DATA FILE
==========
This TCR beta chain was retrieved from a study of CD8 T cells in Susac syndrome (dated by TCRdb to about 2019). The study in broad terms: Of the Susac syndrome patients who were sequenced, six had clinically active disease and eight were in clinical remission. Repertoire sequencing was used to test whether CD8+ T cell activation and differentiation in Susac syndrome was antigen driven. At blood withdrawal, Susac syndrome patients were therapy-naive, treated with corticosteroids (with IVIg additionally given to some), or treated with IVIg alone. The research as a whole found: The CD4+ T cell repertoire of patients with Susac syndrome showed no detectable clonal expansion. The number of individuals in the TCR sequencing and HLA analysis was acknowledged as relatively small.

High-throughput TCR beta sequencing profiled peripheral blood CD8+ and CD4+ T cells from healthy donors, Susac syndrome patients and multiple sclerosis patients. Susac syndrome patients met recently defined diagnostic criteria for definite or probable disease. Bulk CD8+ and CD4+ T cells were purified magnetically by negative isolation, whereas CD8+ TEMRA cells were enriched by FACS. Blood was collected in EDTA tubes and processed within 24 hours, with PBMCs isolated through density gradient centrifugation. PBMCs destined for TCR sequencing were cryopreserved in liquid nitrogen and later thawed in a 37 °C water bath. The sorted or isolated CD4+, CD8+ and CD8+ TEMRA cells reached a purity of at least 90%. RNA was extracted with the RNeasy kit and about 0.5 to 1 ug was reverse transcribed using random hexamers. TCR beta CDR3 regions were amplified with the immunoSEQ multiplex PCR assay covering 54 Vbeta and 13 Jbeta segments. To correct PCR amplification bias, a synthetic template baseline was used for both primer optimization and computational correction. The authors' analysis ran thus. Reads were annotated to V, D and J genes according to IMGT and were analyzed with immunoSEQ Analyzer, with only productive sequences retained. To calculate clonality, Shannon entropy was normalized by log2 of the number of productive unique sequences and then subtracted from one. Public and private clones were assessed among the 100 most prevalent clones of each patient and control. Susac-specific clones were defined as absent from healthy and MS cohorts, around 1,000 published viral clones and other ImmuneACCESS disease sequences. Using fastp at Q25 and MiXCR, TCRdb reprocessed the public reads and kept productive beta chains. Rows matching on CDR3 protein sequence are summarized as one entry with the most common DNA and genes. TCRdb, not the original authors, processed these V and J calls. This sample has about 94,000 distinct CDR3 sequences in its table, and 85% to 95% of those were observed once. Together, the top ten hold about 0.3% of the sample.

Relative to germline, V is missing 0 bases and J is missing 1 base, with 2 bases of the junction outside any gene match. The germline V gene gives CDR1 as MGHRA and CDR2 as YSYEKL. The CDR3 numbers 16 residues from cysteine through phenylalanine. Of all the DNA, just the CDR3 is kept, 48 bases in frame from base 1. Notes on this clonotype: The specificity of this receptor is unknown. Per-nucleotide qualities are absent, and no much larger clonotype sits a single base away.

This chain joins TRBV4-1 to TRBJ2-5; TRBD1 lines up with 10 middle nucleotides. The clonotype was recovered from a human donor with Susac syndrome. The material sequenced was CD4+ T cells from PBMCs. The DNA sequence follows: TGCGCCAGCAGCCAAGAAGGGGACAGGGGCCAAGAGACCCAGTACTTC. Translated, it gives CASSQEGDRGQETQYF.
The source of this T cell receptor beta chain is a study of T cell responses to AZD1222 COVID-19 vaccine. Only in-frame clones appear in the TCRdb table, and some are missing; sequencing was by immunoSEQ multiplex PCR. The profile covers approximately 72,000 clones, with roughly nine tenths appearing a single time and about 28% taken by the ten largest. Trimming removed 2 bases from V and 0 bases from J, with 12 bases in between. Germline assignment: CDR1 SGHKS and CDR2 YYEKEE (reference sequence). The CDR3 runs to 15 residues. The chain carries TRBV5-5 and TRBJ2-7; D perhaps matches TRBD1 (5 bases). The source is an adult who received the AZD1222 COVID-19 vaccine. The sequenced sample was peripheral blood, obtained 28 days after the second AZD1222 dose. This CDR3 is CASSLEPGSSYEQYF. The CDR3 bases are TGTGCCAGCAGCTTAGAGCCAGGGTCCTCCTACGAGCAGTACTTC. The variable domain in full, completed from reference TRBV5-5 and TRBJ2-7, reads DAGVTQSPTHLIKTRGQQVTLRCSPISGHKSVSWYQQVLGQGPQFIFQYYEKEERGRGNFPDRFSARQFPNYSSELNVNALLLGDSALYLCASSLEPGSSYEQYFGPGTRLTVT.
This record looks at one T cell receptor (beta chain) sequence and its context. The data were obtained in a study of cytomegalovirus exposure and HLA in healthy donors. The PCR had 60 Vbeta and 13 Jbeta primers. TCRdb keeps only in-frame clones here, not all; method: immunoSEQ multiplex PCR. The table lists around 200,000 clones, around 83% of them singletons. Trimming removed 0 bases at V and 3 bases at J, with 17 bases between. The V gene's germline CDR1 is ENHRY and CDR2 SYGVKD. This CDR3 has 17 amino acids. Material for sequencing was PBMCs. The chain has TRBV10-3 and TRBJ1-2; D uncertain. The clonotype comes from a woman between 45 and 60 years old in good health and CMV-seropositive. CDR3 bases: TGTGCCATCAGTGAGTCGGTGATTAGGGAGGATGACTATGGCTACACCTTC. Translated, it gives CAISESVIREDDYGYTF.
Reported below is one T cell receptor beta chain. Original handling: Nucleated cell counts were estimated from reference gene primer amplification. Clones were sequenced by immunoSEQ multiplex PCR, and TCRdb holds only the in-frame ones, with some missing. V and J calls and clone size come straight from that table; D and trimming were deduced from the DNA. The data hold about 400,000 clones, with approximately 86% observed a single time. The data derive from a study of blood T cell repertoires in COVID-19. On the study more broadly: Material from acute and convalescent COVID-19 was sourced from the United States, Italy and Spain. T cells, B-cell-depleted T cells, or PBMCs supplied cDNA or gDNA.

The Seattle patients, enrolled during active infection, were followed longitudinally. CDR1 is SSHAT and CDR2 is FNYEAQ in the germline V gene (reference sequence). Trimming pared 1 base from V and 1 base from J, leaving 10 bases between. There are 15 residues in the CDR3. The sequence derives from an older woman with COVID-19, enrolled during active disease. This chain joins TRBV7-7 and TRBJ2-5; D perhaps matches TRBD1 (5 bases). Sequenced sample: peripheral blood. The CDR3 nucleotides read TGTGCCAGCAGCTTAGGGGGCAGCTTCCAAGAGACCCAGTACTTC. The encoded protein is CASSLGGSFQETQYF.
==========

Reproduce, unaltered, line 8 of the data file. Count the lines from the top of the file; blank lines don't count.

The Seattle patients, enrolled during active infection, were followed longitudinally. CDR1 is SSHAT and CDR2 is FNYEAQ in the germline V gene (reference sequence). Trimming pared 1 base from V and 1 base from J, leaving 10 bases between. There are 15 residues in the CDR3. The sequence derives from an older woman with COVID-19, enrolled during active disease. This chain joins TRBV7-7 and TRBJ2-5; D perhaps matches TRBD1 (5 bases). Sequenced sample: peripheral blood. The CDR3 nucleotides read TGTGCCAGCAGCTTAGGGGGCAGCTTCCAAGAGACCCAGTACTTC. The encoded protein is CASSLGGSFQETQYF.